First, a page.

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M. Mendillo, J. K. Wilson, J. Baumgardner (Center for Space Physics, B.U.), G. Cremonese (Osservatorio Astronomico, Padova, Italy), C. Barbieri (Dipartimento di Astronomia, Padova)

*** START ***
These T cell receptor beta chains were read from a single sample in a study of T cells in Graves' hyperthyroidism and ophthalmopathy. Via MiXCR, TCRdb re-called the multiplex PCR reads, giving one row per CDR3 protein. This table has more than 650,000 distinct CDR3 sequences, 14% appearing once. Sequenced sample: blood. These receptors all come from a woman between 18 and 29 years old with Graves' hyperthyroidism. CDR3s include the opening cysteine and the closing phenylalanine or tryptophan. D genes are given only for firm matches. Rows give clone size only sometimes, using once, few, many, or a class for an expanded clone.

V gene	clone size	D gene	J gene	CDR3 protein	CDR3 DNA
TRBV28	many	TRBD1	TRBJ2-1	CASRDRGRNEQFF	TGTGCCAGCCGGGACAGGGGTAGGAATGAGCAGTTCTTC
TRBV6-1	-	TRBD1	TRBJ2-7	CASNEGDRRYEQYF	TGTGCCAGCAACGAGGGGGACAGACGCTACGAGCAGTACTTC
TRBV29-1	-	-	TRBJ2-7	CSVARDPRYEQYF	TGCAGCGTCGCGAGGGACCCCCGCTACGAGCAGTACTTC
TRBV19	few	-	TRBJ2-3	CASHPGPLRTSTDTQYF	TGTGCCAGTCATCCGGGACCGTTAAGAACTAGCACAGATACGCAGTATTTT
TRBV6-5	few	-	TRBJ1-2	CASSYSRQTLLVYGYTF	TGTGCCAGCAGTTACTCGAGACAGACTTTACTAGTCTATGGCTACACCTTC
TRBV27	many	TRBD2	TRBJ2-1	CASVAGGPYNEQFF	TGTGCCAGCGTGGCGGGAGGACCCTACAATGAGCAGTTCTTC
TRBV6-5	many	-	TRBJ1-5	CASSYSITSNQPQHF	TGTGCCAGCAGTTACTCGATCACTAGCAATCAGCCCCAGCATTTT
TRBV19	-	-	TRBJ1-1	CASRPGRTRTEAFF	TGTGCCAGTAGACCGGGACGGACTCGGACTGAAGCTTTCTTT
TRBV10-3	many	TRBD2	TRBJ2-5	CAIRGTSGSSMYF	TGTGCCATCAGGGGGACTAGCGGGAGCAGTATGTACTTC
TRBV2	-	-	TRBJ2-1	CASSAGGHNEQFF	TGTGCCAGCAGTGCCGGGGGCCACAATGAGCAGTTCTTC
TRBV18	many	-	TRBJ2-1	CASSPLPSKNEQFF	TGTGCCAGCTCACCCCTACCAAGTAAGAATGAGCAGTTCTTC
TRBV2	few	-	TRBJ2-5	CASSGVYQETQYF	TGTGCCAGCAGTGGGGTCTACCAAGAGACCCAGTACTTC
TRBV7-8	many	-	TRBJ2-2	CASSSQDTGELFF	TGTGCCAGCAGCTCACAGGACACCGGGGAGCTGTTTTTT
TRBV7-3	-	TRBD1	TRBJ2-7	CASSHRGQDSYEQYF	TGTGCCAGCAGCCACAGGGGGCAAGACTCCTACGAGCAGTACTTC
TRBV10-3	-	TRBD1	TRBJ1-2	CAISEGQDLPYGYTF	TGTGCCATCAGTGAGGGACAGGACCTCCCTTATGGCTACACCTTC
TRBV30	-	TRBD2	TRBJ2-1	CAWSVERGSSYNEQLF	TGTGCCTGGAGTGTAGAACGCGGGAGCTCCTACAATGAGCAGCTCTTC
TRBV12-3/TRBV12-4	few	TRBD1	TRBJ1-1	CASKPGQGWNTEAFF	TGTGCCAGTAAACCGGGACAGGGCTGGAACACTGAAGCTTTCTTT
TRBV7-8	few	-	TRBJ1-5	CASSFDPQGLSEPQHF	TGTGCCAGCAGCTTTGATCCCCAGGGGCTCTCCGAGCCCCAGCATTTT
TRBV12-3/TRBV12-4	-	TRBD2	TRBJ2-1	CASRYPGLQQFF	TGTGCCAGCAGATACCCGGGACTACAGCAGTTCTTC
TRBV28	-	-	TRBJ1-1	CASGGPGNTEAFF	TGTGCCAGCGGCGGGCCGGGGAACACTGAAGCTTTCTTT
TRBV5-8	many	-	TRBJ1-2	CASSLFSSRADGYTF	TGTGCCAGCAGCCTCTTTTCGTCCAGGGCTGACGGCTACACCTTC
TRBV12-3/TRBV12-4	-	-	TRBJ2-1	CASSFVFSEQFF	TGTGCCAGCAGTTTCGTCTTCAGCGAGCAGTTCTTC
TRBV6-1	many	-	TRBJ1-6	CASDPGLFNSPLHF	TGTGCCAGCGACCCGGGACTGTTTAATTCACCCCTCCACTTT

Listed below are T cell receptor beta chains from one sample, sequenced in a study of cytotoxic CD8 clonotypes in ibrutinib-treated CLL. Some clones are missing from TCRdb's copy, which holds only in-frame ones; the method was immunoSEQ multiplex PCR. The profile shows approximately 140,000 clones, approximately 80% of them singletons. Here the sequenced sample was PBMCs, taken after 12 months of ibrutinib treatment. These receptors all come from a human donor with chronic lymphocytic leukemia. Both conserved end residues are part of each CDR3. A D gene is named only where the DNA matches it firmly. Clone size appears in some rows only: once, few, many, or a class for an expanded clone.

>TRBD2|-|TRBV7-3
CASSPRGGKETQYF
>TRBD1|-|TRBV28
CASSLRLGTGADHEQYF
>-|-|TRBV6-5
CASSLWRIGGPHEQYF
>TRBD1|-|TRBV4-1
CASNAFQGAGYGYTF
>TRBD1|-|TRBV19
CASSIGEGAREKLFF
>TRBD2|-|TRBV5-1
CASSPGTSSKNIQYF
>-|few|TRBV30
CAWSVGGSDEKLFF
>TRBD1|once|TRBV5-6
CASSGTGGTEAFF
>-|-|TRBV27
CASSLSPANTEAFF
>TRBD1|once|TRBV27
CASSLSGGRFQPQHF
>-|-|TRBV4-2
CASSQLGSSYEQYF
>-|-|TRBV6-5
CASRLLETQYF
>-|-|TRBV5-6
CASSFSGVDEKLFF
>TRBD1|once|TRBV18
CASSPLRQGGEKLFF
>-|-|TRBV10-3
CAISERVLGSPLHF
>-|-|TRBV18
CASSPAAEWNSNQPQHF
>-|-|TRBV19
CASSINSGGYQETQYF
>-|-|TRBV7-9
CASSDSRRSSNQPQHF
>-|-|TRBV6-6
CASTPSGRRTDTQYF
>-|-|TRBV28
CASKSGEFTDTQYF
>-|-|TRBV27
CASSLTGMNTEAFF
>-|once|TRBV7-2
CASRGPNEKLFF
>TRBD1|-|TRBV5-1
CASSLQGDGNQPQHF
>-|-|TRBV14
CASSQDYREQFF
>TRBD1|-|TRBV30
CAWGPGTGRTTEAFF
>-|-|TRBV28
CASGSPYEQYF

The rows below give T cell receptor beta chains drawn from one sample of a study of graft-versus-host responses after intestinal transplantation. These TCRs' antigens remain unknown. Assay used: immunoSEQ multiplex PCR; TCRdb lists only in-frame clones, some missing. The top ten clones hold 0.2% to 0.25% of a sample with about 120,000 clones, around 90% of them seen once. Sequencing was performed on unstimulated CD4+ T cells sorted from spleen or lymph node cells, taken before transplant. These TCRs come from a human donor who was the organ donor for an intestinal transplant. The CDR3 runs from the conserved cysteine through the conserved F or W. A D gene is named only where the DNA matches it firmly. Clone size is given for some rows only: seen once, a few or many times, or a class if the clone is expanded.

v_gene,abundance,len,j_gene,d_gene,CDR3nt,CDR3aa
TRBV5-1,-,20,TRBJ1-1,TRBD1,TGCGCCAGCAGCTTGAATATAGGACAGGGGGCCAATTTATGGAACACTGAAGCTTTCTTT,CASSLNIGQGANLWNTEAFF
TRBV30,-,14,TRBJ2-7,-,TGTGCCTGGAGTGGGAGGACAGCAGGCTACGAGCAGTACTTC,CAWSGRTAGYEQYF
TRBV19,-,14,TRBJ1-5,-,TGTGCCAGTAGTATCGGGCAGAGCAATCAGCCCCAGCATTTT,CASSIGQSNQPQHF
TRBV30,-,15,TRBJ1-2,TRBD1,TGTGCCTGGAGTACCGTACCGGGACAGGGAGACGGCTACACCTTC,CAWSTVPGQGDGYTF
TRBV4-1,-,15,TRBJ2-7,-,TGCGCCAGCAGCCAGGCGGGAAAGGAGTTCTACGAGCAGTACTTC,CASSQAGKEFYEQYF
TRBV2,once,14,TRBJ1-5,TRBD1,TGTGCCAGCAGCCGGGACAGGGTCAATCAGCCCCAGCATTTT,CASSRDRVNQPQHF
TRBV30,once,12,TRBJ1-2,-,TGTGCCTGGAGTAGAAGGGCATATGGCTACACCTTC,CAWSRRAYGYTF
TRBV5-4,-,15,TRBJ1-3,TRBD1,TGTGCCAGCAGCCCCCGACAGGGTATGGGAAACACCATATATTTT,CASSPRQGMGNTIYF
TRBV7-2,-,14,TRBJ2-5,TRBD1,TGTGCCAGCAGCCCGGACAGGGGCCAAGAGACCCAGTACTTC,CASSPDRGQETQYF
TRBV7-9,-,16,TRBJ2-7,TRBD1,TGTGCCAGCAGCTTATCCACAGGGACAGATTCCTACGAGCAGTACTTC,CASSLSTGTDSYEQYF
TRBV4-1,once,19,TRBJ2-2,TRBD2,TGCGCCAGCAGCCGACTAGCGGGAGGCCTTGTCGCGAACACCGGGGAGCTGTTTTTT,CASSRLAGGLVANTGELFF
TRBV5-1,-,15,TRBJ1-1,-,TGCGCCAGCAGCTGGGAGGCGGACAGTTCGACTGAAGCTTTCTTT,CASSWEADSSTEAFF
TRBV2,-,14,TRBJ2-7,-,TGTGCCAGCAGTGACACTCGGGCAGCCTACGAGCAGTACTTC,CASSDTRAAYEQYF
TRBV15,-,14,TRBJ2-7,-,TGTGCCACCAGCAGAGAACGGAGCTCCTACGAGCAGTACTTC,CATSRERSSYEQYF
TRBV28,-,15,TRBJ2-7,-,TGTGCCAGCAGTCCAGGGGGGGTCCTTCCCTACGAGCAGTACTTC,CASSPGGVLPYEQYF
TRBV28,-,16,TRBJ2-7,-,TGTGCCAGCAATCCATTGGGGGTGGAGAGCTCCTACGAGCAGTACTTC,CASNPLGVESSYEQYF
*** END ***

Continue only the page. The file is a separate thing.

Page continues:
While the presence of sodium in comet tails has been known for decades, the recent application of imaging techniques to portray the Na component of comet Hale-Bopp added a new dimension to the study of sources and dynamics of cometary gases. In this paper, we report on preliminary results of a search for additional image sets showing sodium tails in comets. New observations made at the McDonald Observatory in January 1998 searched for Na components of two comets: Tempel-Tuttle (magnitude ~9.5) at a heliocentric distance of 1.1 AU (pre-perihelion) and geocentric distance of 0.4 AU, and Hartley-2 (magnitude ~8.5) at a heliocentric distance of 1.1 AU (post-perihelion) and a geocentric distance of 0.8 AU. In both cases, using the same techniques that detected Na in Hale-Bopp, we found no evidence for sodium above the detection threshold of 10 Rayleighs. Earlier observations of comet Hyakutake (magnitude ~1.5) at 0.9 AU from the sun (pre-perihelion), made from the site of the National Telescope Galileo (TNG) on La Palma in April 1996, revealed a well-formed sodium tail. The Hyakutake sodium tail had a peak brightness of ~100 Rayleighs near the coma, and a brightness of 20 Rayleighs at 2 million kilometers in the anti-sunward direction. Preliminary model studies suggest that the brightness pattern cannot be explained with a nucleus source alone; an extended sodium source in the tail region is indicated.